Botanical Name: Ulmus rubra
English: Slippery Elm, Red Elm, Indian Elm, American Elm
Also, known as: Michaux, Ulme, Orme, Olmo, Moose Elm, Hemar, Kitamaara
Habitat: The United States, Canada
Origin: USA
Harvested: Wild
Parts Used: Inner Bark

General Information:
The Slippery Elm is a small tree abundant in various parts of North America. The branches are very rough, the leaves long, unequally toothed, rough with hairs on both sides, the leaf-buds covered with a dense yellow Wool. The flowers are stalkless. The inner bark has important medicinal value and is an official drug of the United States Pharmacopoeia. The bark, which is the only part used, is collected in spring from the bole and larger branches and dried. Large quantities are collected, especially in the lower part of the state of Michigan. As the wood has no commercial value, the tree is fully stripped and consequently dies. The bark as it appears in commerce for use in medicine consists only of the inner bark and is sold in flat pieces 2 to 3 feet long and several inches wide, but only about 1 – 2” in thickness. It is very tough and flexible, of a fine fibrous texture, finely striated longitudinally on both surfaces, the outer surface reddish-yellow, with patches of reddish brown, which are part of the outer bark adhering to the inner bark. It has an odor like Fenugreek and a very mucilaginous, insipid taste. The strips can be bent double without breaking: if broken, the rough fracture is mealy, strongly but finely fibrous. The clean transverse section shows numerous medullary rays and alternate bands of bark parenchyma, thus giving it a chequered appearance. A section moistened and left for a few minutes, and again examined, shows large swollen mucilage cells. The powdered bark is sold in two forms: a coarse powder for use as poultices and a fine powder for making a mucilaginous drink. The disintegrated bark forms, when moistened, a flexible and spongy tissue, which is easily molded into pessaries, teats, and suppositories.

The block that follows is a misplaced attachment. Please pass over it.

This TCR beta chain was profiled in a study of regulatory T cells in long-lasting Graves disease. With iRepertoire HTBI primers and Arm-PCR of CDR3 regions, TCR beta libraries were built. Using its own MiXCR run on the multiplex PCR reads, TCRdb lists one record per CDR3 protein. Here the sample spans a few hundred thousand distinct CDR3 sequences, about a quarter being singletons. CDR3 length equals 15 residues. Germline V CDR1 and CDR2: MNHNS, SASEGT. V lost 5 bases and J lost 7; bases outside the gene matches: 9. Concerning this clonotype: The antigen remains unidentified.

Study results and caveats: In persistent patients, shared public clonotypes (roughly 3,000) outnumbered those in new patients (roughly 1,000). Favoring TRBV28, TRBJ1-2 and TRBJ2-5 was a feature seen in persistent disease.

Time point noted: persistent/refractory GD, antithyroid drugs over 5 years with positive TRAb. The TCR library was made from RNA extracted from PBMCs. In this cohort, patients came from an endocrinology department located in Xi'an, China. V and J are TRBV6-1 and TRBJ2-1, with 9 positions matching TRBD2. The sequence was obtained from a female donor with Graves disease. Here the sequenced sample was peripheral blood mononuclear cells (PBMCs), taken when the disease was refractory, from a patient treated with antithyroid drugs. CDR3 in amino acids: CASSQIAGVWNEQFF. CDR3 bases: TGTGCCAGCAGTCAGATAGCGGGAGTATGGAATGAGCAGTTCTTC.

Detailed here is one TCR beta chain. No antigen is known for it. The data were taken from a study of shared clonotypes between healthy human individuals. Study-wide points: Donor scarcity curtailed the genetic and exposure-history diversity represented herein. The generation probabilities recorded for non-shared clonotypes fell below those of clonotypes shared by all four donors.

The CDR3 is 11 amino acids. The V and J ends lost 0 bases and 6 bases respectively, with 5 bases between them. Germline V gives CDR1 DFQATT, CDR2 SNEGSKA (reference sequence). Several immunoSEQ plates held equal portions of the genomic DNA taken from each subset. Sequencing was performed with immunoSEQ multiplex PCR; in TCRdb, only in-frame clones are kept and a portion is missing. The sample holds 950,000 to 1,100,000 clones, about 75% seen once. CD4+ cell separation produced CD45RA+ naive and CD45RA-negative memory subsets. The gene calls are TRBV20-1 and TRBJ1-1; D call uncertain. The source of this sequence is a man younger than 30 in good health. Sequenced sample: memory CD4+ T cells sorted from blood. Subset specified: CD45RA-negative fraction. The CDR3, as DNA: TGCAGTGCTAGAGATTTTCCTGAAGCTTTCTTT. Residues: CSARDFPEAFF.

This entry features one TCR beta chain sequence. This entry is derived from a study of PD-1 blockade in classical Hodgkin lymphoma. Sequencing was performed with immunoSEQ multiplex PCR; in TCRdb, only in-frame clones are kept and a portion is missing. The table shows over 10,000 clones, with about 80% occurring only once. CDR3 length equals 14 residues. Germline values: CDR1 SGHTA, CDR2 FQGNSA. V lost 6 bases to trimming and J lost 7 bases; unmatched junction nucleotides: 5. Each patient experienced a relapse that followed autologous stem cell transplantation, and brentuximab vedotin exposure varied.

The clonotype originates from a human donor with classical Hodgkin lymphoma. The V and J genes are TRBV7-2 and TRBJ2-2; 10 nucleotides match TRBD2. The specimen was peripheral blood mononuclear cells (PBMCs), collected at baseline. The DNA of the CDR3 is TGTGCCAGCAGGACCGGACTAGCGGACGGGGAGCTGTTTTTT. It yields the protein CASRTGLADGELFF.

It is recommended that ten-year-old bark should be used. There are about twenty species belonging the Elm family (Ulmaceae). Slippery, or Red, elm is smaller than the rest of the elm family (60 ft. or less) with a wide-open crown. The bark and leaves are characteristically rough, deeply furrowed; under layers ruddy brown, protecting the white aromatic fibers used medicinally; odor distinct; taste mucilaginous. The leaves are extremely rough on top, deep yellowish olive-green, lighter and sometimes rusty beneath; flowering in March or April before the leaves appear, fruit nearly round in outline, winged without hairy fringe, ripening in the spring at intervals of two to four years.

How to use:
Decoctions are suitable for roots, barks, large seeds & berries, and other dense material. The simple way to make decoction is, in a saucepan, add 1 tablespoon of dried herbs to 1 cup of water. Bring the water to boil, reduce heat and simmer for 30-60 minutes. Strain and squeeze out as much as liquid as possible and enjoy!

You can sweeten your herbal decoctions with a bit of honey, natural fruit juice, stevia leaves powder and or licorice root powder.

Weight 0.13 lbs

25 g, 50 g, 100 g